Piali Dasgupta, Senior Vice President – Marketing, Columbia Pacific Communities
August to December is a very busy time for marketers in India. Our festive season starts with Rakhee and Onam in August and ends right after Christmas and New Year’s Eve celebrations. In that sense, India is unique, because there are very few nations in the world that have their festive season stretching over five months.
However, of these five months, the 45-day period, ie, the run up to Dussehra and Durga Puja, all the way to Diwali, is when Indian brands spend almost 35 to 45% of their marketing budgets. This year, the total ad spends during the festive season in India has been around INR 30,000 to 40,000 crores, fuelled, of course, by the Cricket World Cup.
Brands can often get carried away in a bid to break free from the clutter given the highly competitive and choc-a-block advertising landscape during this season. But it’s important to stay true to a brand’s identity, story, origin, purpose and reason for existence.
This year, Tata Crome launched a campaign selling Diwali sweets to its customers. Many were left confused as to why a brand selling white goods suddenly decided to sell sweets, only to find out that it was just a gimmick to promote their proposition #MithaiKeBudgetMainGadget. It met with mixed reactions, as many netizens didn’t appreciate a Tata brand indulging in such gimmicky promotional tactics, even while the brand gained earned media on social media. The point is, the brand behaved in an uncharacteristic manner, trying to ride the festive wave, and that didn’t go down well with a section of the audience.
The festive season is when consumers are bombarded with the maximum number of ads, because it’s also the time they spend the most. Share of wallet is greatly influenced by share of mind. And that’s where cutting-edge communication with an intent to build impact come in.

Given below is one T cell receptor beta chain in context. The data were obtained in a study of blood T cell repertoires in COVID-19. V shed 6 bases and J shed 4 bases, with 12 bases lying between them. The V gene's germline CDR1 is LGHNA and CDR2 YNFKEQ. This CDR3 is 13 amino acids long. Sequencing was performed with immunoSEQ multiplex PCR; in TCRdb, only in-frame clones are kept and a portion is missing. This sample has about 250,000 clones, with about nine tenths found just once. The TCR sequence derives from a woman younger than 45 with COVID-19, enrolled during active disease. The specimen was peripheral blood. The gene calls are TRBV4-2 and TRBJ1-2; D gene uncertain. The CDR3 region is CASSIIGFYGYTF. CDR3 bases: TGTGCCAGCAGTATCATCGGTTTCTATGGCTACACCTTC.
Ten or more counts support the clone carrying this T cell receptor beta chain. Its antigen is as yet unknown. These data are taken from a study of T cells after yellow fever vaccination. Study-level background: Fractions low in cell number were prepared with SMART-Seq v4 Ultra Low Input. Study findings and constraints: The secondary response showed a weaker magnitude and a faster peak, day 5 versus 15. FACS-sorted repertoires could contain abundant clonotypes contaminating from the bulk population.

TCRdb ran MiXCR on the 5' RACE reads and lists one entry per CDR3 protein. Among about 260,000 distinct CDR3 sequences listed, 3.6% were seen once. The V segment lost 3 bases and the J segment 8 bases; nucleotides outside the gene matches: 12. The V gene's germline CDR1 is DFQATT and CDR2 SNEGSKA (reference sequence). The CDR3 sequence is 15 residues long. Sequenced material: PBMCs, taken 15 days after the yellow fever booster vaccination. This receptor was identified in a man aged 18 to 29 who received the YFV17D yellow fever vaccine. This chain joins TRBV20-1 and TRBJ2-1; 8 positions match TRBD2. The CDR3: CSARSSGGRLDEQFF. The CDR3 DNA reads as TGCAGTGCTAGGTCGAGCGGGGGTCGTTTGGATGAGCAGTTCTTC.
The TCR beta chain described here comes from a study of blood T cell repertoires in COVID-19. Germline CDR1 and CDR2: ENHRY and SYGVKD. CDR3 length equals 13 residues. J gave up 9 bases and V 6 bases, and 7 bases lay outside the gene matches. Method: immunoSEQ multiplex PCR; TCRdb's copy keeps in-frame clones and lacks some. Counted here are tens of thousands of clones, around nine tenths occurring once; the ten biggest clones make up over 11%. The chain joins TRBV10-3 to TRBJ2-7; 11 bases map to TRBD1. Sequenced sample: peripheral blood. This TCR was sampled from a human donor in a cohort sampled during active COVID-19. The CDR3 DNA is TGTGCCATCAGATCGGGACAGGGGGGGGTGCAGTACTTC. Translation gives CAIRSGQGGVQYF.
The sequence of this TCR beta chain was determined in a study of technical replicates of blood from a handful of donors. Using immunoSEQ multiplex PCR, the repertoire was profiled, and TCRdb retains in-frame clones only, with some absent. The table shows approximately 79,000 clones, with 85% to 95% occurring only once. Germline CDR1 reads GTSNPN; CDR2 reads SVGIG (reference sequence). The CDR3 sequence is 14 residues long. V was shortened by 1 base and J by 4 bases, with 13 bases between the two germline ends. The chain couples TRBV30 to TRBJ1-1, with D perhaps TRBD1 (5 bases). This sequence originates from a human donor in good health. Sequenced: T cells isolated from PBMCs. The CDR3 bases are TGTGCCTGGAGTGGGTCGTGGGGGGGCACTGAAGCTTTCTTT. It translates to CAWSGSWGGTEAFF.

It’s important for brands to invest in content creation and production for the festive season, with a special focus on social media content, to gain engagement. Brands that fall back on stock images for their festive campaigns and pick the easy way out, lose their visual identity, differentiation, and positioning, making their brand appear like every other brand out there.
Other than a brand’s visual assets, what gains traction on social media is a shared feeling of belonging and identity. For example, Durga Puja and its many elements, in some way, unites Bengalis across the globe. When a brand becomes a part of this cultural conversation, it instantly connects with a certain community with a shared identity. Coca Cola was able to do that beautifully with their animated #ThalaHopping film for Durga Puja this year. Brands that understand that social media today is more about building communities and brand affinity, and less about selling products, stay ahead of the festive clutter and create shareable content that have virality built into them.
Unfortunately, very few brands are able to capture cultural nuances correctly and transform it into a compelling narrative.